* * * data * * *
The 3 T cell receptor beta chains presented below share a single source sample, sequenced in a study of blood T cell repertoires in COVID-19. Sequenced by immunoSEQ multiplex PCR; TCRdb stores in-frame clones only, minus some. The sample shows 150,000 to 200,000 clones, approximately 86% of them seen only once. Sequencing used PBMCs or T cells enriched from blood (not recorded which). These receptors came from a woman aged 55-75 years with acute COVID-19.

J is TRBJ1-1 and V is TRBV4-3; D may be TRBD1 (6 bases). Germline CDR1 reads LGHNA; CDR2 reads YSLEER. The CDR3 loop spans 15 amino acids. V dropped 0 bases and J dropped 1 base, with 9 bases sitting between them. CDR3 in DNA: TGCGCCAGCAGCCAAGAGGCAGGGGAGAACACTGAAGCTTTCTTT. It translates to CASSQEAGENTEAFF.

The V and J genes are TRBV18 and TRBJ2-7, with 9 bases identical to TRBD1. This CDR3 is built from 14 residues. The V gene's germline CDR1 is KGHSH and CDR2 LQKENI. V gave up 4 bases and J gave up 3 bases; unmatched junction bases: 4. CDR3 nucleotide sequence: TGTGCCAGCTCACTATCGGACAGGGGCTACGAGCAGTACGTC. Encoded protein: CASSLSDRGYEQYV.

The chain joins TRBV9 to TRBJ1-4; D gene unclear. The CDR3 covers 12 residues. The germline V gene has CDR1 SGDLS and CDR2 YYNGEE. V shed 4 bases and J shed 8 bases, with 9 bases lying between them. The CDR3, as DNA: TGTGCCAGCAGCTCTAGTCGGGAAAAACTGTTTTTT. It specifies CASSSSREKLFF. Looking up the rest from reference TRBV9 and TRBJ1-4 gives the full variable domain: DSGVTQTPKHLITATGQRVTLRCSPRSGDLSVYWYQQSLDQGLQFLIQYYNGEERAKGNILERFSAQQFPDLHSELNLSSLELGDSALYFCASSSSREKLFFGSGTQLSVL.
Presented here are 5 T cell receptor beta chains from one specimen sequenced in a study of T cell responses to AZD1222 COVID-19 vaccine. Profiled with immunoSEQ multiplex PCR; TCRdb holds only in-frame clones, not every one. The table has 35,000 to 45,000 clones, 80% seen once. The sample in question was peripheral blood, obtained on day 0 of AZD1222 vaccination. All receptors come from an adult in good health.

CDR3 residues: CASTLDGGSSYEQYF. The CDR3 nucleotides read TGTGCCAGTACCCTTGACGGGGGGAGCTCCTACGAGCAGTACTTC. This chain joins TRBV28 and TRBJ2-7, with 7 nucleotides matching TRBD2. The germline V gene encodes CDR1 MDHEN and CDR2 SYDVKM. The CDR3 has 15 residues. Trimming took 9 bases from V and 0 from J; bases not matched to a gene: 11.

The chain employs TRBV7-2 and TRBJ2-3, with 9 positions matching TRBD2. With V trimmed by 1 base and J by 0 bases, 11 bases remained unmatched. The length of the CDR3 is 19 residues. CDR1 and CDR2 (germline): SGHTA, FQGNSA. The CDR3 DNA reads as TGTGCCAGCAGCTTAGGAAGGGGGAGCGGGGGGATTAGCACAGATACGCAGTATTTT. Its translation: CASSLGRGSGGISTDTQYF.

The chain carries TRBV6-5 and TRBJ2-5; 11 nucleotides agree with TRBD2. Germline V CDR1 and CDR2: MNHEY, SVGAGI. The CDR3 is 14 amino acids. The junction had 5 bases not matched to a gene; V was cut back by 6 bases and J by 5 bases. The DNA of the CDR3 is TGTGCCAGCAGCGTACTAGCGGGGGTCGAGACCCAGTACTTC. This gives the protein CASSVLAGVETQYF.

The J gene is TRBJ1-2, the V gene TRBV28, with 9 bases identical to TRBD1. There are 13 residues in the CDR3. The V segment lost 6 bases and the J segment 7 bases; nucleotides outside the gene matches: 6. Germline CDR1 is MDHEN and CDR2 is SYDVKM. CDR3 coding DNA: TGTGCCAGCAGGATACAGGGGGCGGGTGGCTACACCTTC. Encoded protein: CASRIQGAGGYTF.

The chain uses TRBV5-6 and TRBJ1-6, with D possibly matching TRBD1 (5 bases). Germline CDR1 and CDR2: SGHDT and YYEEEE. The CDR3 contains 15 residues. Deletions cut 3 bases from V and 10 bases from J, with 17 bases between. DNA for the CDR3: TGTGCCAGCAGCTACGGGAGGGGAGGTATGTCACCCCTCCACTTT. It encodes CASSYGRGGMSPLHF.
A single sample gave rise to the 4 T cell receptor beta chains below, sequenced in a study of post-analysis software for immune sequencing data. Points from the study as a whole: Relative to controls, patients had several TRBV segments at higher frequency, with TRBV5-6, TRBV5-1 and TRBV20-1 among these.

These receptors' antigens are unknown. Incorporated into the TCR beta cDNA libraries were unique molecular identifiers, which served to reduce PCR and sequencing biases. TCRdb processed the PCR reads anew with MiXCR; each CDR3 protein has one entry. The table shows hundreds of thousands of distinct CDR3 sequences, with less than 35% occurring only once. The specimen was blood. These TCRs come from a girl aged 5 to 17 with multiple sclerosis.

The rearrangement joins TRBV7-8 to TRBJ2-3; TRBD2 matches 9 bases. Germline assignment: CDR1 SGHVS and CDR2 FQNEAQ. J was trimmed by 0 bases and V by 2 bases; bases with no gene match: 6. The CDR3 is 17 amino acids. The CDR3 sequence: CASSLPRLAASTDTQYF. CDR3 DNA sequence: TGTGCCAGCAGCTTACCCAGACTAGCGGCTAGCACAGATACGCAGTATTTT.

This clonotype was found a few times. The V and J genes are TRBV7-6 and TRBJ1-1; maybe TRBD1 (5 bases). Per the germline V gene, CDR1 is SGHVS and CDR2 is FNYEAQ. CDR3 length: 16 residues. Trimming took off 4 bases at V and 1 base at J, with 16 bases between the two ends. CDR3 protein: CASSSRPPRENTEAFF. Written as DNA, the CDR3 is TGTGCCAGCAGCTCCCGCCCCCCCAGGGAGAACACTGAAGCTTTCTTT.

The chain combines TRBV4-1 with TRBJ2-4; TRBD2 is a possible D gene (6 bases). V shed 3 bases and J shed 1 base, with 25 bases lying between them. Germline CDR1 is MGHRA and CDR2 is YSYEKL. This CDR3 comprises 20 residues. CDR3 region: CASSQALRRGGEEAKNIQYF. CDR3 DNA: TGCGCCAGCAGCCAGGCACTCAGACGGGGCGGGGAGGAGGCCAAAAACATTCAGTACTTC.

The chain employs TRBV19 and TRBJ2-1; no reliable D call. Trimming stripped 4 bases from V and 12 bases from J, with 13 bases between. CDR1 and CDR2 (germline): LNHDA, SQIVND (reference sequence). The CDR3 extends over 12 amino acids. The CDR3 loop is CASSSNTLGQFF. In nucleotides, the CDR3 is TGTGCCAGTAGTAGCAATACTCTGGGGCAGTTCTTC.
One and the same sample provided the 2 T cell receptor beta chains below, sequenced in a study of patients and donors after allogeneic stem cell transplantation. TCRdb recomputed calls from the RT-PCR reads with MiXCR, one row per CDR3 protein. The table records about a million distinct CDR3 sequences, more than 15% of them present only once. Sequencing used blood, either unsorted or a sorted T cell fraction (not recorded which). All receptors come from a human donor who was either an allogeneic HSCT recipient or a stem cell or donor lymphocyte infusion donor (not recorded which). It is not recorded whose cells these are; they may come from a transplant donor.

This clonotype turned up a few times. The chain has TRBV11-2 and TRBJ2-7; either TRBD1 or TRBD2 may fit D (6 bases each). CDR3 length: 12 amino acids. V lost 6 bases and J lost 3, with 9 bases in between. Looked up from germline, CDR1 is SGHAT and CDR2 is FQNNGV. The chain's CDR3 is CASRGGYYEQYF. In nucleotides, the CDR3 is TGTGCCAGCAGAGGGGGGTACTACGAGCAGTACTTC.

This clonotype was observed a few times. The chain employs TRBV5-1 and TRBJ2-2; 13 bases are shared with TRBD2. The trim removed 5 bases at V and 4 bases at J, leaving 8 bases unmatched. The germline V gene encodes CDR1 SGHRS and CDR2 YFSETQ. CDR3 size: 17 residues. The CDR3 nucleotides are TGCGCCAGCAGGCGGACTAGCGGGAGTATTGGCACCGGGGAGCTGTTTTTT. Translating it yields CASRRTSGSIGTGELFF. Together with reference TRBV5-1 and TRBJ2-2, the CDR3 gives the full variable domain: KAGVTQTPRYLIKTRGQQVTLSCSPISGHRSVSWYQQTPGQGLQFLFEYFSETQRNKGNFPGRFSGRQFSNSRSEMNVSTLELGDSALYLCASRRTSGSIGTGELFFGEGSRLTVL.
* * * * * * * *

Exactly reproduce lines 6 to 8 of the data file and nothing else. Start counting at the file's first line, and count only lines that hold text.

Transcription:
CDR3 residues: CASTLDGGSSYEQYF. The CDR3 nucleotides read TGTGCCAGTACCCTTGACGGGGGGAGCTCCTACGAGCAGTACTTC. This chain joins TRBV28 and TRBJ2-7, with 7 nucleotides matching TRBD2. The germline V gene encodes CDR1 MDHEN and CDR2 SYDVKM. The CDR3 has 15 residues. Trimming took 9 bases from V and 0 from J; bases not matched to a gene: 11.

The chain employs TRBV7-2 and TRBJ2-3, with 9 positions matching TRBD2. With V trimmed by 1 base and J by 0 bases, 11 bases remained unmatched. The length of the CDR3 is 19 residues. CDR1 and CDR2 (germline): SGHTA, FQGNSA. The CDR3 DNA reads as TGTGCCAGCAGCTTAGGAAGGGGGAGCGGGGGGATTAGCACAGATACGCAGTATTTT. Its translation: CASSLGRGSGGISTDTQYF.

The chain carries TRBV6-5 and TRBJ2-5; 11 nucleotides agree with TRBD2. Germline V CDR1 and CDR2: MNHEY, SVGAGI. The CDR3 is 14 amino acids. The junction had 5 bases not matched to a gene; V was cut back by 6 bases and J by 5 bases. The DNA of the CDR3 is TGTGCCAGCAGCGTACTAGCGGGGGTCGAGACCCAGTACTTC. This gives the protein CASSVLAGVETQYF.